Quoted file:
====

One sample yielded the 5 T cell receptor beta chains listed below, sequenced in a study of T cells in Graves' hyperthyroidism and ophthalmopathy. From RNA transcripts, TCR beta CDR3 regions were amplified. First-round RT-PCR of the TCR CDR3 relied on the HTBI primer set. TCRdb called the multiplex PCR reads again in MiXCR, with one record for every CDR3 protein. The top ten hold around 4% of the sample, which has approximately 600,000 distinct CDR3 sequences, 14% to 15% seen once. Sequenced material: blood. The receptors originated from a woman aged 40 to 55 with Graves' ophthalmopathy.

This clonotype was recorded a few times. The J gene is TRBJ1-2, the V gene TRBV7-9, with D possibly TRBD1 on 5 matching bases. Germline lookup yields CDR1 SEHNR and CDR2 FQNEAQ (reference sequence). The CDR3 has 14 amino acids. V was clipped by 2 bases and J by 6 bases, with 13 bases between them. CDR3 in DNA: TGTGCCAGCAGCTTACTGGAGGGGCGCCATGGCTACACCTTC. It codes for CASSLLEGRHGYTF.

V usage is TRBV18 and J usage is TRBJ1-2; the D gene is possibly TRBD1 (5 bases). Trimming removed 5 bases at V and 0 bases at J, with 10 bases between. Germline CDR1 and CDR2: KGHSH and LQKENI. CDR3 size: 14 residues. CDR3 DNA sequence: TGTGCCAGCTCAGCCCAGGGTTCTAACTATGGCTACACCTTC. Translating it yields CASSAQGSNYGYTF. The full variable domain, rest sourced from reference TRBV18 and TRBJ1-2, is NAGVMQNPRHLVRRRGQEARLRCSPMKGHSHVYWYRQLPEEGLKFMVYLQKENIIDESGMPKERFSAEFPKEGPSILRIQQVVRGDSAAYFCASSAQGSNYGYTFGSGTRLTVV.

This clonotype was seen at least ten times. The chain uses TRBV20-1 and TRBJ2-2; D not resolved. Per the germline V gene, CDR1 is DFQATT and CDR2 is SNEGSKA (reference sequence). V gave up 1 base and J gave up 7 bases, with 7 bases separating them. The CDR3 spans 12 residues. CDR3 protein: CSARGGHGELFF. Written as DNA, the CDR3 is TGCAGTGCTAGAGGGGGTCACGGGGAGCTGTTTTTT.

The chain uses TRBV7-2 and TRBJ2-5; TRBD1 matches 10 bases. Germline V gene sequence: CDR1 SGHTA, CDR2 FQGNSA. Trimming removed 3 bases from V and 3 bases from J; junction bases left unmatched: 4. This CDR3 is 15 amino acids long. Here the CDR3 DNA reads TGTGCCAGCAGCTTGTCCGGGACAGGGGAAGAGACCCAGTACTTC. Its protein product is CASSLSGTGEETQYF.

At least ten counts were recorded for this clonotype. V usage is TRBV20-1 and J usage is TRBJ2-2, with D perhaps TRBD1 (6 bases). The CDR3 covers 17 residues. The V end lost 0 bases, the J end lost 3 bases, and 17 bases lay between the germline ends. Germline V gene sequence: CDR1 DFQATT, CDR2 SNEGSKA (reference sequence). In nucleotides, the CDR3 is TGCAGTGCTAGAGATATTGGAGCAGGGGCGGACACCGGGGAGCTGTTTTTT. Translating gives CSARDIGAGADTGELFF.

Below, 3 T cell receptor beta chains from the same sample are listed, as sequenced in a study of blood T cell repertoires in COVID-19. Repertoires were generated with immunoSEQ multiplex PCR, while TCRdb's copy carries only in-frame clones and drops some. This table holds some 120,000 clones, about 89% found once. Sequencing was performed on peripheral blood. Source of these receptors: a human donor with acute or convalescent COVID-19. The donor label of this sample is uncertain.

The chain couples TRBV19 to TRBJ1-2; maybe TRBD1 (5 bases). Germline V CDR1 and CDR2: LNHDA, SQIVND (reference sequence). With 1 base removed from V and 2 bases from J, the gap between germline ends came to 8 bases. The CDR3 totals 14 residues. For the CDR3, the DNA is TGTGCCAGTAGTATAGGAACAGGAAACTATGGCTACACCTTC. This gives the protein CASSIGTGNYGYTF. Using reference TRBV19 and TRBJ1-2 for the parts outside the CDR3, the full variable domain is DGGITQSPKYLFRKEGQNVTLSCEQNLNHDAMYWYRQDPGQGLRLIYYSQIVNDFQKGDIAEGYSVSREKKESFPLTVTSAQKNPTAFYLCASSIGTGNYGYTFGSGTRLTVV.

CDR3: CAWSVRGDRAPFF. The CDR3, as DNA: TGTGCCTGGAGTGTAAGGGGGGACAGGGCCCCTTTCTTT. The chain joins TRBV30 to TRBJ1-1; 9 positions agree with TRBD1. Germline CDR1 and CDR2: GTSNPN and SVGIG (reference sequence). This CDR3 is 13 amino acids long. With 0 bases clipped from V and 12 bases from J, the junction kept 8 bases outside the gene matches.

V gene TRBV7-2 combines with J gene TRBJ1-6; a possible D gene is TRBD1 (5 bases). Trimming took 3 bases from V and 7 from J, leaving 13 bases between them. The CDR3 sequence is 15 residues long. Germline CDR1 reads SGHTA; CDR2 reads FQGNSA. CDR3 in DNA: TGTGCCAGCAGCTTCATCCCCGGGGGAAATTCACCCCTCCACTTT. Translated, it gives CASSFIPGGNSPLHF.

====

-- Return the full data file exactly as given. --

One sample yielded the 5 T cell receptor beta chains listed below, sequenced in a study of T cells in Graves' hyperthyroidism and ophthalmopathy. From RNA transcripts, TCR beta CDR3 regions were amplified. First-round RT-PCR of the TCR CDR3 relied on the HTBI primer set. TCRdb called the multiplex PCR reads again in MiXCR, with one record for every CDR3 protein. The top ten hold around 4% of the sample, which has approximately 600,000 distinct CDR3 sequences, 14% to 15% seen once. Sequenced material: blood. The receptors originated from a woman aged 40 to 55 with Graves' ophthalmopathy.

This clonotype was recorded a few times. The J gene is TRBJ1-2, the V gene TRBV7-9, with D possibly TRBD1 on 5 matching bases. Germline lookup yields CDR1 SEHNR and CDR2 FQNEAQ (reference sequence). The CDR3 has 14 amino acids. V was clipped by 2 bases and J by 6 bases, with 13 bases between them. CDR3 in DNA: TGTGCCAGCAGCTTACTGGAGGGGCGCCATGGCTACACCTTC. It codes for CASSLLEGRHGYTF.

V usage is TRBV18 and J usage is TRBJ1-2; the D gene is possibly TRBD1 (5 bases). Trimming removed 5 bases at V and 0 bases at J, with 10 bases between. Germline CDR1 and CDR2: KGHSH and LQKENI. CDR3 size: 14 residues. CDR3 DNA sequence: TGTGCCAGCTCAGCCCAGGGTTCTAACTATGGCTACACCTTC. Translating it yields CASSAQGSNYGYTF. The full variable domain, rest sourced from reference TRBV18 and TRBJ1-2, is NAGVMQNPRHLVRRRGQEARLRCSPMKGHSHVYWYRQLPEEGLKFMVYLQKENIIDESGMPKERFSAEFPKEGPSILRIQQVVRGDSAAYFCASSAQGSNYGYTFGSGTRLTVV.

This clonotype was seen at least ten times. The chain uses TRBV20-1 and TRBJ2-2; D not resolved. Per the germline V gene, CDR1 is DFQATT and CDR2 is SNEGSKA (reference sequence). V gave up 1 base and J gave up 7 bases, with 7 bases separating them. The CDR3 spans 12 residues. CDR3 protein: CSARGGHGELFF. Written as DNA, the CDR3 is TGCAGTGCTAGAGGGGGTCACGGGGAGCTGTTTTTT.

The chain uses TRBV7-2 and TRBJ2-5; TRBD1 matches 10 bases. Germline V gene sequence: CDR1 SGHTA, CDR2 FQGNSA. Trimming removed 3 bases from V and 3 bases from J; junction bases left unmatched: 4. This CDR3 is 15 amino acids long. Here the CDR3 DNA reads TGTGCCAGCAGCTTGTCCGGGACAGGGGAAGAGACCCAGTACTTC. Its protein product is CASSLSGTGEETQYF.

At least ten counts were recorded for this clonotype. V usage is TRBV20-1 and J usage is TRBJ2-2, with D perhaps TRBD1 (6 bases). The CDR3 covers 17 residues. The V end lost 0 bases, the J end lost 3 bases, and 17 bases lay between the germline ends. Germline V gene sequence: CDR1 DFQATT, CDR2 SNEGSKA (reference sequence). In nucleotides, the CDR3 is TGCAGTGCTAGAGATATTGGAGCAGGGGCGGACACCGGGGAGCTGTTTTTT. Translating gives CSARDIGAGADTGELFF.

Below, 3 T cell receptor beta chains from the same sample are listed, as sequenced in a study of blood T cell repertoires in COVID-19. Repertoires were generated with immunoSEQ multiplex PCR, while TCRdb's copy carries only in-frame clones and drops some. This table holds some 120,000 clones, about 89% found once. Sequencing was performed on peripheral blood. Source of these receptors: a human donor with acute or convalescent COVID-19. The donor label of this sample is uncertain.

The chain couples TRBV19 to TRBJ1-2; maybe TRBD1 (5 bases). Germline V CDR1 and CDR2: LNHDA, SQIVND (reference sequence). With 1 base removed from V and 2 bases from J, the gap between germline ends came to 8 bases. The CDR3 totals 14 residues. For the CDR3, the DNA is TGTGCCAGTAGTATAGGAACAGGAAACTATGGCTACACCTTC. This gives the protein CASSIGTGNYGYTF. Using reference TRBV19 and TRBJ1-2 for the parts outside the CDR3, the full variable domain is DGGITQSPKYLFRKEGQNVTLSCEQNLNHDAMYWYRQDPGQGLRLIYYSQIVNDFQKGDIAEGYSVSREKKESFPLTVTSAQKNPTAFYLCASSIGTGNYGYTFGSGTRLTVV.

CDR3: CAWSVRGDRAPFF. The CDR3, as DNA: TGTGCCTGGAGTGTAAGGGGGGACAGGGCCCCTTTCTTT. The chain joins TRBV30 to TRBJ1-1; 9 positions agree with TRBD1. Germline CDR1 and CDR2: GTSNPN and SVGIG (reference sequence). This CDR3 is 13 amino acids long. With 0 bases clipped from V and 12 bases from J, the junction kept 8 bases outside the gene matches.

V gene TRBV7-2 combines with J gene TRBJ1-6; a possible D gene is TRBD1 (5 bases). Trimming took 3 bases from V and 7 from J, leaving 13 bases between them. The CDR3 sequence is 15 residues long. Germline CDR1 reads SGHTA; CDR2 reads FQGNSA. CDR3 in DNA: TGTGCCAGCAGCTTCATCCCCGGGGGAAATTCACCCCTCCACTTT. Translated, it gives CASSFIPGGNSPLHF.